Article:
Review: It’s The Travelling Life; an exhibition based on fact, by Liverpool irish Festival

Words, Kathryn Wainwright

Liverpool Irish Festival’s lead exhibition focussed on Irish Travellers, in their own words, and their own images. I expected it to dispel myths, or introduce a new side to the travelling community that I wasn’t aware of. It didn’t. It did something far more powerful.

The photographs of young children, proudly wearing middle fingers like badges of honour, and mistake-ridden hand-written signs, selected with clarity and defiance by those who wrote them made me think again about what I knew, and wonder whether any of it was necessarily a bad thing.

Our lives, as a national or local community, are generally built around things of a social or monetary value, so it’s difficult to imagine a world where possessions are assumed to be shared, domestic boundaries are blurred, and hierarchies are heavily observed, within families as well as public settings.

But that’s the reality of the travelling community. Men take a proudly breadwinning role. Women proudly raise their children. And children proudly strive to recreate the history of their parents, and carry on the traditions they were taught.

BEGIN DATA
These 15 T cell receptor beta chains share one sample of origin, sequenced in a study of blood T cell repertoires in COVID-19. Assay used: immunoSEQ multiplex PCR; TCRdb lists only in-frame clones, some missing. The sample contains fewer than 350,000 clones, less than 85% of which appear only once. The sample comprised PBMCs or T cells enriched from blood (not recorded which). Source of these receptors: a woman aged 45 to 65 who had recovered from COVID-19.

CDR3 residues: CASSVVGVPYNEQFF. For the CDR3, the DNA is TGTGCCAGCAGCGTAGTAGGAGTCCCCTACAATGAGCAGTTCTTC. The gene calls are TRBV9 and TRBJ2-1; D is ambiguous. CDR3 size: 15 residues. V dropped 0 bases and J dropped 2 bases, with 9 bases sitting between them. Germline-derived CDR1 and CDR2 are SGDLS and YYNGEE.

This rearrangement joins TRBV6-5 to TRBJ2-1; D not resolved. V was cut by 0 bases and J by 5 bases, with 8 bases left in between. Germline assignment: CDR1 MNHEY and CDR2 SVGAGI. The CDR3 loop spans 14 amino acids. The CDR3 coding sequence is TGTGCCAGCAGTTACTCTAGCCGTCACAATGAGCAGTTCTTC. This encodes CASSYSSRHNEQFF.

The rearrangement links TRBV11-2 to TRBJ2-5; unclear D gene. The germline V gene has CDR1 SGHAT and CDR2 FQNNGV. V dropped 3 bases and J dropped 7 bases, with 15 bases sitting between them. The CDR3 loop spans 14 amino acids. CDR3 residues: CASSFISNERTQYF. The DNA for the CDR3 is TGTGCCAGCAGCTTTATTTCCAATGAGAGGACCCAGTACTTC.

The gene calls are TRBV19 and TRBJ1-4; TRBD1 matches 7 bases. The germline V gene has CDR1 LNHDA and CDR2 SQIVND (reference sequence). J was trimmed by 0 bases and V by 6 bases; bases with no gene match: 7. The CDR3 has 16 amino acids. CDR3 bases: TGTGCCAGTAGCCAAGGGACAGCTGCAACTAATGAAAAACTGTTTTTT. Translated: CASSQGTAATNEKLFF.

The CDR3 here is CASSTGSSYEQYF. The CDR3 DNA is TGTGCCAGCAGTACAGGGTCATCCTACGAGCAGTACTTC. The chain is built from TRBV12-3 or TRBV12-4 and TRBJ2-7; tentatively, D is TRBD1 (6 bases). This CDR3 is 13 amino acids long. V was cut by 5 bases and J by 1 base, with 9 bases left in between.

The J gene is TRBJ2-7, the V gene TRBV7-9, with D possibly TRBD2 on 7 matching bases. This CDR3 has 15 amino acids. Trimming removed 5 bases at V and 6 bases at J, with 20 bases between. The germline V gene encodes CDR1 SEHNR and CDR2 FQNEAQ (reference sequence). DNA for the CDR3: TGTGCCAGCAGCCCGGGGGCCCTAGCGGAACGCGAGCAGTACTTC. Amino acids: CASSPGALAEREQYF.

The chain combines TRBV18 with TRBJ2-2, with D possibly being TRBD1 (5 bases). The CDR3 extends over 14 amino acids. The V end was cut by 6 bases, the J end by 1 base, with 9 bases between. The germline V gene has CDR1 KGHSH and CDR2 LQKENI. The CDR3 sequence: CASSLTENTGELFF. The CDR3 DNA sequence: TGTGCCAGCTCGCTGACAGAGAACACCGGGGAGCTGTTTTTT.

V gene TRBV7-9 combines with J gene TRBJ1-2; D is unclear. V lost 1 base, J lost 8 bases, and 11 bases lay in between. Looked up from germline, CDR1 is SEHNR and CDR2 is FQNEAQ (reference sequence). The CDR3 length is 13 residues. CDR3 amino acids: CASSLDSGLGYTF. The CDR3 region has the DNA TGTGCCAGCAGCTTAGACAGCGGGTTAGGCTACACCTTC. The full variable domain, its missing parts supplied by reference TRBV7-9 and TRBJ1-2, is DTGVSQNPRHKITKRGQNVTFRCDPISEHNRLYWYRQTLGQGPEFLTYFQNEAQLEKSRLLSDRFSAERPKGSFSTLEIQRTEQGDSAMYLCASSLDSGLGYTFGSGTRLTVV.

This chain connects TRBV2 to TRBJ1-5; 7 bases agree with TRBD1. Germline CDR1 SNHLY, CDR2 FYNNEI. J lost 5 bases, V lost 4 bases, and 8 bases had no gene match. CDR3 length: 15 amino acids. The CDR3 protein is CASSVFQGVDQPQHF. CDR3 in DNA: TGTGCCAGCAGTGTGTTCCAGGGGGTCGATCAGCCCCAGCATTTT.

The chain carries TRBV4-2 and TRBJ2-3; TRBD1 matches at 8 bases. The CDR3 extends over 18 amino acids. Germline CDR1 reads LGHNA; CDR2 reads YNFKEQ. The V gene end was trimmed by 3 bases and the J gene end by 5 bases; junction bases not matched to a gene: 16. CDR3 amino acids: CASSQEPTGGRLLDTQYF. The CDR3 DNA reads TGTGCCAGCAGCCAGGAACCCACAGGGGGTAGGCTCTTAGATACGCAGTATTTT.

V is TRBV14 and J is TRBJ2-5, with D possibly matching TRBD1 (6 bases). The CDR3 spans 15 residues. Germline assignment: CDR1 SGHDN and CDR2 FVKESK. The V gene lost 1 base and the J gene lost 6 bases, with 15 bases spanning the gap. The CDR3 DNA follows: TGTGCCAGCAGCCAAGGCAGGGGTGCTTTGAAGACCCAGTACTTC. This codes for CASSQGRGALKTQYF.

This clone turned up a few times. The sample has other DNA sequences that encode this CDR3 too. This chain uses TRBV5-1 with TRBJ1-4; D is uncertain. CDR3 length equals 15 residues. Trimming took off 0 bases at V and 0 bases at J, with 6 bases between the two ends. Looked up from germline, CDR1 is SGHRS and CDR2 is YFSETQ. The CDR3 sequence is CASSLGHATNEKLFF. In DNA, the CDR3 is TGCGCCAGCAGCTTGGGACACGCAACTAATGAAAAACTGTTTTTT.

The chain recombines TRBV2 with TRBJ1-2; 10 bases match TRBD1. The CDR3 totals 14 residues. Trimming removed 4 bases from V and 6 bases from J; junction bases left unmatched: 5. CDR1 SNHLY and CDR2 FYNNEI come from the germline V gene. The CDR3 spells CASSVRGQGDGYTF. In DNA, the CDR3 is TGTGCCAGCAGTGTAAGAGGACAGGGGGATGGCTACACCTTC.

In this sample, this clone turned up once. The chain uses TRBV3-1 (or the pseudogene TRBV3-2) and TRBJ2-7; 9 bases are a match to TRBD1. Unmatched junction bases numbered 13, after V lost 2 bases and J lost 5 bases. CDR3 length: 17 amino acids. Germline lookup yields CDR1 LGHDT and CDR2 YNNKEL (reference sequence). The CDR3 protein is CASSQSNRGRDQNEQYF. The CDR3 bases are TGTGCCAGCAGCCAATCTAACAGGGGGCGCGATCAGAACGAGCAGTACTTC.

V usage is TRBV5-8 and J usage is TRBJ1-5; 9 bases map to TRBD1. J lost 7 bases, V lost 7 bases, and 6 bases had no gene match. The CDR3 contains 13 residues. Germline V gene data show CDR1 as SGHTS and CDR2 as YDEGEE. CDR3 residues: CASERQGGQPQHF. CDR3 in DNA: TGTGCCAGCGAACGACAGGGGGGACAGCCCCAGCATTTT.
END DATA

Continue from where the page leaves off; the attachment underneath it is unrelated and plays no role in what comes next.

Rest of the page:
It’s impeccably uncomfortable in parts, seeing pictures of unbelievably young members of the community who have died, remembered through photographs in this work. The reality is that the average life expectancy of the travelling community is 15 years less than that in the general population. Due to lifestyle within their circle, and due to pressures from outside.

The story of Johnny Delaney, whose portrait is part of the exhibition, is one of an unprovoked racist attack in Ellesmere Port. The fifteen year old boy was beaten to death on a playing field while visiting friends. His killers were never brought to justice, and the investigation was widely panned as being deliberately lazy simply because he wasn’t a member of mainstream society.

It’s unclear what the direct connect between Johnny and the families in the Irish Festival exhibition is, but in his death he has become an icon.

Not a happy exhibition by any measure, but one that reminds you that most points of view are worth listening to, especially when they’re not your own.